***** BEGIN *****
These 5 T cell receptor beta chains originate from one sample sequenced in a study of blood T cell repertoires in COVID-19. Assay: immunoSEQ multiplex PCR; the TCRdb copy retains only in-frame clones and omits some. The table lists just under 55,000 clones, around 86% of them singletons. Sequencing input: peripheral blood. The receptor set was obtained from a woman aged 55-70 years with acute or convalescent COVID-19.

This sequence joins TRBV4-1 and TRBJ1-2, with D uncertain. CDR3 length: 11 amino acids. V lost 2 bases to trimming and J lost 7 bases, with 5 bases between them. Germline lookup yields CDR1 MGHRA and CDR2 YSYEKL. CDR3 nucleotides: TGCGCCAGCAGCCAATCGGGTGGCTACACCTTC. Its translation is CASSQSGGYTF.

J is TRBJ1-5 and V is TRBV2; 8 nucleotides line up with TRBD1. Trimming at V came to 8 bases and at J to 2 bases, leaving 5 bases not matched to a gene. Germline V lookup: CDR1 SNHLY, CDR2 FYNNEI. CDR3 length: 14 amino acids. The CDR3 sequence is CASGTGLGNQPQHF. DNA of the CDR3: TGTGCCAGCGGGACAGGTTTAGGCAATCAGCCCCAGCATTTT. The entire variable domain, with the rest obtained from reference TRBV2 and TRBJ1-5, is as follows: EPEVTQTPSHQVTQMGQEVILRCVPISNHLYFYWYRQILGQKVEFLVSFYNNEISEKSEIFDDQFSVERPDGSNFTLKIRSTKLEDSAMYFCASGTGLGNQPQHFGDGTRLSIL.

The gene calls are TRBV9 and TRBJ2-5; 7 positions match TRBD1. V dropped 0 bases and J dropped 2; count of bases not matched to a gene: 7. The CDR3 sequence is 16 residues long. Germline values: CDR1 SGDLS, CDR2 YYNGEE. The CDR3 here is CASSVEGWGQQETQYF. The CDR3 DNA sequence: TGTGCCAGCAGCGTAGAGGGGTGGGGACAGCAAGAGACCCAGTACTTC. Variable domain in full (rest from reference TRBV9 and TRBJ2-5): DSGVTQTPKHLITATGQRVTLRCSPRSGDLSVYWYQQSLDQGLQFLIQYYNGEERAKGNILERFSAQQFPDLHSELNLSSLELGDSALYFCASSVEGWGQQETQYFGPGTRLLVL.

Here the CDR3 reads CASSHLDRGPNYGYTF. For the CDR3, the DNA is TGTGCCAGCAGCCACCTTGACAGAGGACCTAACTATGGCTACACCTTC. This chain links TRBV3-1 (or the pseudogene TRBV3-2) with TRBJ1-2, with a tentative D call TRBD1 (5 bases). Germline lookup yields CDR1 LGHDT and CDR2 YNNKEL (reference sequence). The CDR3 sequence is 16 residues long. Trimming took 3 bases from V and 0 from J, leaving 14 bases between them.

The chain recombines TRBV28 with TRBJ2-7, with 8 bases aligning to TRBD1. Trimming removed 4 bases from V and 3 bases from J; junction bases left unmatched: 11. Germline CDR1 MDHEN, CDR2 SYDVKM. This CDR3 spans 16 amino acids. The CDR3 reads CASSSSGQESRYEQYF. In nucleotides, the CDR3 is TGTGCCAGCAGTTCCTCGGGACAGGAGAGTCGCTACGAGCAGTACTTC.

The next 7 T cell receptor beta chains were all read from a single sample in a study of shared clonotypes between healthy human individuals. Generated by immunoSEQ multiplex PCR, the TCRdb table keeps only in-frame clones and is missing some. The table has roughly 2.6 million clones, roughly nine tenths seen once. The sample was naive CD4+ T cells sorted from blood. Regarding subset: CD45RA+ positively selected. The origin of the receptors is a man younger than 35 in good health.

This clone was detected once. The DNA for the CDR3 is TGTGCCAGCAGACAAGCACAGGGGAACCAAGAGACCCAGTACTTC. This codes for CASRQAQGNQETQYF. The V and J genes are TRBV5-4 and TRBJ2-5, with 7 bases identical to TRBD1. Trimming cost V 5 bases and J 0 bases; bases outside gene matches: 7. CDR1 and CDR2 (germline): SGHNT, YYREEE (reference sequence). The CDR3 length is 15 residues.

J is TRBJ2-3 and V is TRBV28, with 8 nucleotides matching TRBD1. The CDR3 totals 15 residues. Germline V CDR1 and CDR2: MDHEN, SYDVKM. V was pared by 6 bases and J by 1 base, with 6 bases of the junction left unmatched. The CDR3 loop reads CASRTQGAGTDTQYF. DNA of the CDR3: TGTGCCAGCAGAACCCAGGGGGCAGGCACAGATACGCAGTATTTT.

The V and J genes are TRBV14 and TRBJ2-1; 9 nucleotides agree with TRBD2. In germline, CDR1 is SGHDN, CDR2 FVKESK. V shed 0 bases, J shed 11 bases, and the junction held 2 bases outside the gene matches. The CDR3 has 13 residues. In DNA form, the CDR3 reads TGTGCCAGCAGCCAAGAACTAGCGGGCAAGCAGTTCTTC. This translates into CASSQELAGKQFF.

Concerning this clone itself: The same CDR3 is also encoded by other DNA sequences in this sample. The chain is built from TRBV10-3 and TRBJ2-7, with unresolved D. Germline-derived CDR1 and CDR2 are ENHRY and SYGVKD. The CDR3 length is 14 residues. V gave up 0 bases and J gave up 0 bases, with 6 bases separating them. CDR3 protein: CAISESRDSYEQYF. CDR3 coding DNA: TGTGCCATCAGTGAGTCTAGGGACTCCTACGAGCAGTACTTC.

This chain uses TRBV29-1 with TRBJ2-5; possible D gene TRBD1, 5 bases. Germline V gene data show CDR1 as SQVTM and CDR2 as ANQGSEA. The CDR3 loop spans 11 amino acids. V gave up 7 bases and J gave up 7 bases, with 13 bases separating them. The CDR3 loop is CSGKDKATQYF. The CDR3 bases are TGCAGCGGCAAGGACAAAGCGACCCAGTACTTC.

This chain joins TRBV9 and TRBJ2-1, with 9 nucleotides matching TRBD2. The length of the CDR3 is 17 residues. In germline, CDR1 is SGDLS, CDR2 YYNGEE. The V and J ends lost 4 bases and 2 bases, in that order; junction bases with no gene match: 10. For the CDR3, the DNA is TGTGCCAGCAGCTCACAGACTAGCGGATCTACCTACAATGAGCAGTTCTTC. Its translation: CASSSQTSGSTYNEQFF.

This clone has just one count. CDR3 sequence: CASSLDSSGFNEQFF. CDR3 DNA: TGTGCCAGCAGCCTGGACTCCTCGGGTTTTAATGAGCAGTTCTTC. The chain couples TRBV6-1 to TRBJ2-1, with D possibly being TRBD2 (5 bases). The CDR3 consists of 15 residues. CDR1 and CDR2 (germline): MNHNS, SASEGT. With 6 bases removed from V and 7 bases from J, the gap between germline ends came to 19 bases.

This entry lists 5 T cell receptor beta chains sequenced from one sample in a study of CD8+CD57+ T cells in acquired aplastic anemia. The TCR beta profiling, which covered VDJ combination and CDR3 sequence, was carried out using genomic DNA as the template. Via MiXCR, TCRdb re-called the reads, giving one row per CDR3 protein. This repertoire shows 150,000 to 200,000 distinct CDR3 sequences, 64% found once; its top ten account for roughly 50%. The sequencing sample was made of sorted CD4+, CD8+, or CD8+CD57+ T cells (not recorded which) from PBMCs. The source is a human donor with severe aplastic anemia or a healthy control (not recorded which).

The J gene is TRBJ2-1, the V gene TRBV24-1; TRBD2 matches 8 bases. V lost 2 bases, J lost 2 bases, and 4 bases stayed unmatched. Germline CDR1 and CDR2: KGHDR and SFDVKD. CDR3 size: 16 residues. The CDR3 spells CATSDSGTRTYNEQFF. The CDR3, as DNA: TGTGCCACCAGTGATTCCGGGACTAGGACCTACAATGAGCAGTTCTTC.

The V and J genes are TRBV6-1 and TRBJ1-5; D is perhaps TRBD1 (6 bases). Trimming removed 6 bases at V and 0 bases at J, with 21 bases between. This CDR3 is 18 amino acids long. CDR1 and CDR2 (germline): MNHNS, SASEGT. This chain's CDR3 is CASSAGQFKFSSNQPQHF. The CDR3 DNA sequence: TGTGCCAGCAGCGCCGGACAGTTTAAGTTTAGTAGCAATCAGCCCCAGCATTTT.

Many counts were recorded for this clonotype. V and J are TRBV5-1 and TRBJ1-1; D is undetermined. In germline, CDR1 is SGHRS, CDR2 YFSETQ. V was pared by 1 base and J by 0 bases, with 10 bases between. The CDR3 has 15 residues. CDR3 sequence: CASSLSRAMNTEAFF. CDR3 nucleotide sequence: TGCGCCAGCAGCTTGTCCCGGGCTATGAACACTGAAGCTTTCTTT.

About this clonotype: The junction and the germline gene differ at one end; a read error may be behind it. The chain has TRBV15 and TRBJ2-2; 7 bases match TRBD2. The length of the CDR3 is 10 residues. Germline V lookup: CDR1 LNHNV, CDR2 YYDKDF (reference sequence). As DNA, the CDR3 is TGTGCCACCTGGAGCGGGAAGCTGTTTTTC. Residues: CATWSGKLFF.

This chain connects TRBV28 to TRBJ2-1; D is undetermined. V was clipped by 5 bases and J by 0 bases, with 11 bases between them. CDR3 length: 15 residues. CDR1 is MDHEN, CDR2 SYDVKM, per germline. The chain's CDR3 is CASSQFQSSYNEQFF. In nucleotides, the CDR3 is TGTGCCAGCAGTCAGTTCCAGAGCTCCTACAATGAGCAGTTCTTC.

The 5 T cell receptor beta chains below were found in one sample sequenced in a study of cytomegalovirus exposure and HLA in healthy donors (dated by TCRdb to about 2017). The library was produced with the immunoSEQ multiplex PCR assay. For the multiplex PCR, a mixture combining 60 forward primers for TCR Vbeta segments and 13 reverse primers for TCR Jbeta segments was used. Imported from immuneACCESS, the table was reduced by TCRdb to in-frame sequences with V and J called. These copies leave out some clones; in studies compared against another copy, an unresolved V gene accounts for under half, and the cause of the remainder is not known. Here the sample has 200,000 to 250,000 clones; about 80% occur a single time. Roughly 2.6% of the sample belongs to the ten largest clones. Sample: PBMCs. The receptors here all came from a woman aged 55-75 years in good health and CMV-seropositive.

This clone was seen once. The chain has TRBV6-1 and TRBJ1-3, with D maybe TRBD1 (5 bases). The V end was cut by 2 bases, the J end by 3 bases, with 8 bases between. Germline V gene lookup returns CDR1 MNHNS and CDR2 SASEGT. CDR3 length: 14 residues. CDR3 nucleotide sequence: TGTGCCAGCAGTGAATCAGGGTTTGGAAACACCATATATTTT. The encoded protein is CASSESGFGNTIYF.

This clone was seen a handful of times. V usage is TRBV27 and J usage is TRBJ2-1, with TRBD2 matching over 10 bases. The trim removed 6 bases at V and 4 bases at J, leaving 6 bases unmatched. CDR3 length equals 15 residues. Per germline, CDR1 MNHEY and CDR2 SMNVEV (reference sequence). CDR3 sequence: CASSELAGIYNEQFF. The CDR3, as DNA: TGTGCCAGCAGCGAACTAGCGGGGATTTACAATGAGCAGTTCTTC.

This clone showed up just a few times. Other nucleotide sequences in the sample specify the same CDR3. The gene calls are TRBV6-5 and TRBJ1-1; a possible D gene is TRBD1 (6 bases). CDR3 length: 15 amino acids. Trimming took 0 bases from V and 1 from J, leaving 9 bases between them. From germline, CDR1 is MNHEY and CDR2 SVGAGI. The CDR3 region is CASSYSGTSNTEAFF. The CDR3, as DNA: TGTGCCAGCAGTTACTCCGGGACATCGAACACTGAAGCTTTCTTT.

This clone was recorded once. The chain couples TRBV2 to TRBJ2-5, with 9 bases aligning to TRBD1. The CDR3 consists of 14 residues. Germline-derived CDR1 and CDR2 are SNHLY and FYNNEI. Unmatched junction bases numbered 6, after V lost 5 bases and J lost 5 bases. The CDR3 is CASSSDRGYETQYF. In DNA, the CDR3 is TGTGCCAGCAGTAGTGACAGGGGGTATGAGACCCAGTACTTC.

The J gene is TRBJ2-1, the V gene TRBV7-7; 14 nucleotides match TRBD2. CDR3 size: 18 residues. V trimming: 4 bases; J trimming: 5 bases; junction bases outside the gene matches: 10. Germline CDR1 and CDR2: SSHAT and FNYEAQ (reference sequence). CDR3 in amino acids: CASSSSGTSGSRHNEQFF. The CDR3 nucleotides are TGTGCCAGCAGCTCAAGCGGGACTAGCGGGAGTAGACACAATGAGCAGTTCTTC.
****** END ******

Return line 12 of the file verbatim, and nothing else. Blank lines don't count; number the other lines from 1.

This chain uses TRBV29-1 with TRBJ2-5; possible D gene TRBD1, 5 bases. Germline V gene data show CDR1 as SQVTM and CDR2 as ANQGSEA. The CDR3 loop spans 11 amino acids. V gave up 7 bases and J gave up 7 bases, with 13 bases separating them. The CDR3 loop is CSGKDKATQYF. The CDR3 bases are TGCAGCGGCAAGGACAAAGCGACCCAGTACTTC.